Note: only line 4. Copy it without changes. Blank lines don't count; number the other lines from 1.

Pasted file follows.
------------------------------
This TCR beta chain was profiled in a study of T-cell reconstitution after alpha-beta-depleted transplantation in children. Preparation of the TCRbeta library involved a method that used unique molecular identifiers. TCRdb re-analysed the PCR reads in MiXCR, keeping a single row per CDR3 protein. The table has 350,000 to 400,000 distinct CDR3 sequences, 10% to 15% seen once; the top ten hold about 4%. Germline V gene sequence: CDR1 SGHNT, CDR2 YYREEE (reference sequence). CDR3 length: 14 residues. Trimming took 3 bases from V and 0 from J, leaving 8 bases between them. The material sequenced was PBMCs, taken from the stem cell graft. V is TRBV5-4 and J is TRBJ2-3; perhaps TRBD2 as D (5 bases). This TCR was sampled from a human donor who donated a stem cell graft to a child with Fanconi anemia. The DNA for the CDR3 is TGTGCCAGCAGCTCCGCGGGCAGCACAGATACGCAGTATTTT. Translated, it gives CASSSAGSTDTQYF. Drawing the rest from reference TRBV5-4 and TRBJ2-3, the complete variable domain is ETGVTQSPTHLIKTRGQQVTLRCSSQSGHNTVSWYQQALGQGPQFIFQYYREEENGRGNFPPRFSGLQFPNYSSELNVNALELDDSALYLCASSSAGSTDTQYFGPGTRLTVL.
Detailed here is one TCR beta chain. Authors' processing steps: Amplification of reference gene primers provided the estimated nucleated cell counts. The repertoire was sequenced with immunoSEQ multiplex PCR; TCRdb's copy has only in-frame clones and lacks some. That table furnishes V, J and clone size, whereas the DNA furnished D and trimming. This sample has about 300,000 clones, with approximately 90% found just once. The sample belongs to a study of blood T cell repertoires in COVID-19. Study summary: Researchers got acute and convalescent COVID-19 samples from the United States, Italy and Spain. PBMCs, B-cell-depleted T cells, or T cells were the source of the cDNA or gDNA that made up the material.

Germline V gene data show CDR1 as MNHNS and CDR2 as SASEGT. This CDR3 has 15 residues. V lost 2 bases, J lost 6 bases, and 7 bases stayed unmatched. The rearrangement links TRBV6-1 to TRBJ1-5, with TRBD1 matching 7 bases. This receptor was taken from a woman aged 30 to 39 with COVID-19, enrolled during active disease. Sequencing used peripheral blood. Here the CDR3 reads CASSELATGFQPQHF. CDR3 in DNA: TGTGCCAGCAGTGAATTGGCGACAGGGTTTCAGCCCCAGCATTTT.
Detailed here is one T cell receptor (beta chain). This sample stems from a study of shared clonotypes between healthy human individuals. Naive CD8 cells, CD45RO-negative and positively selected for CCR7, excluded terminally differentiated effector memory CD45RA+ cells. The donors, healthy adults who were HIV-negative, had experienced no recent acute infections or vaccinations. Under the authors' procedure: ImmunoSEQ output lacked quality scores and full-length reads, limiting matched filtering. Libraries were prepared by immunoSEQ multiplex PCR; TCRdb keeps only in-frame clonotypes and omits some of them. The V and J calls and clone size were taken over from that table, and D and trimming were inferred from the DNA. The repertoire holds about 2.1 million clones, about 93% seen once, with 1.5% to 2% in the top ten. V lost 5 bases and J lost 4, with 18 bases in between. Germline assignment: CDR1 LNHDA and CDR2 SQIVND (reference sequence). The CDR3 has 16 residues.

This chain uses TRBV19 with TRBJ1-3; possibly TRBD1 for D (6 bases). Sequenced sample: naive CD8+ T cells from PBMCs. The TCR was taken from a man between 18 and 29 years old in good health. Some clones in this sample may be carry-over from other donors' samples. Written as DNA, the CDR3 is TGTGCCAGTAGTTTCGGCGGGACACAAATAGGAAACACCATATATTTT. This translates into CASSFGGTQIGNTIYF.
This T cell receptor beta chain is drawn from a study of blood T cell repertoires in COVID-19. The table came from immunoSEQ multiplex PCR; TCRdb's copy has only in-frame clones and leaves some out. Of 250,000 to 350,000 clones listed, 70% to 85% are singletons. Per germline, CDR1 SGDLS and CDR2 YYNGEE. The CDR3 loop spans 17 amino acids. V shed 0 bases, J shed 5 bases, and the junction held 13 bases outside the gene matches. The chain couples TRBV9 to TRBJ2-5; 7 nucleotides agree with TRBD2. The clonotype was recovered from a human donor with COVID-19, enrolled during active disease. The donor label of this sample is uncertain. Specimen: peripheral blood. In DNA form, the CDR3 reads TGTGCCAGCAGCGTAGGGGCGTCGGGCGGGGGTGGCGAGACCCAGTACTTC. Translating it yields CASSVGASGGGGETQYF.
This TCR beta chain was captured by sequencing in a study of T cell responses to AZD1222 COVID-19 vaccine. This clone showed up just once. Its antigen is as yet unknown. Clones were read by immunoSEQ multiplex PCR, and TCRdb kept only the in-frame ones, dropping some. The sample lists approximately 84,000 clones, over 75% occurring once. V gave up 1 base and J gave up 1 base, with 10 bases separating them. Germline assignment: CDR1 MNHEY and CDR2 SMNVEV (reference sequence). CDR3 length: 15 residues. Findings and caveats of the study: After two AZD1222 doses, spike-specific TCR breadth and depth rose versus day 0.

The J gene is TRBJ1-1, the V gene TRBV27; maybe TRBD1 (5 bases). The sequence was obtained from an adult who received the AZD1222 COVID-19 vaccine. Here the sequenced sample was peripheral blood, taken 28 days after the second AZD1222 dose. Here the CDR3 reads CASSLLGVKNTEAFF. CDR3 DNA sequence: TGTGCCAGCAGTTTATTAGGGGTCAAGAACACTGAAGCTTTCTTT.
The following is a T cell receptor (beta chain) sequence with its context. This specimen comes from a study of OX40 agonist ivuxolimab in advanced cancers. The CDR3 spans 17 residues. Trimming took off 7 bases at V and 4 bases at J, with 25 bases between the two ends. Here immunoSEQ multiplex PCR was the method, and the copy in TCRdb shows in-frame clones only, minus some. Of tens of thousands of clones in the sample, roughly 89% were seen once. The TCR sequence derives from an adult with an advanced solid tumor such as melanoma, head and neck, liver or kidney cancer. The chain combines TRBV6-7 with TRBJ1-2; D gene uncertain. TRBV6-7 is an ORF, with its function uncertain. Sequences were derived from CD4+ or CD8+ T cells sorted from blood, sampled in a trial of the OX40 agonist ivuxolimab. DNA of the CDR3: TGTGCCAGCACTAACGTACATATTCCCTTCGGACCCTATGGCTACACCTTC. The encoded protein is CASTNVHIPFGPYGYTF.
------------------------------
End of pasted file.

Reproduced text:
Detailed here is one T cell receptor (beta chain). This sample stems from a study of shared clonotypes between healthy human individuals. Naive CD8 cells, CD45RO-negative and positively selected for CCR7, excluded terminally differentiated effector memory CD45RA+ cells. The donors, healthy adults who were HIV-negative, had experienced no recent acute infections or vaccinations. Under the authors' procedure: ImmunoSEQ output lacked quality scores and full-length reads, limiting matched filtering. Libraries were prepared by immunoSEQ multiplex PCR; TCRdb keeps only in-frame clonotypes and omits some of them. The V and J calls and clone size were taken over from that table, and D and trimming were inferred from the DNA. The repertoire holds about 2.1 million clones, about 93% seen once, with 1.5% to 2% in the top ten. V lost 5 bases and J lost 4, with 18 bases in between. Germline assignment: CDR1 LNHDA and CDR2 SQIVND (reference sequence). The CDR3 has 16 residues.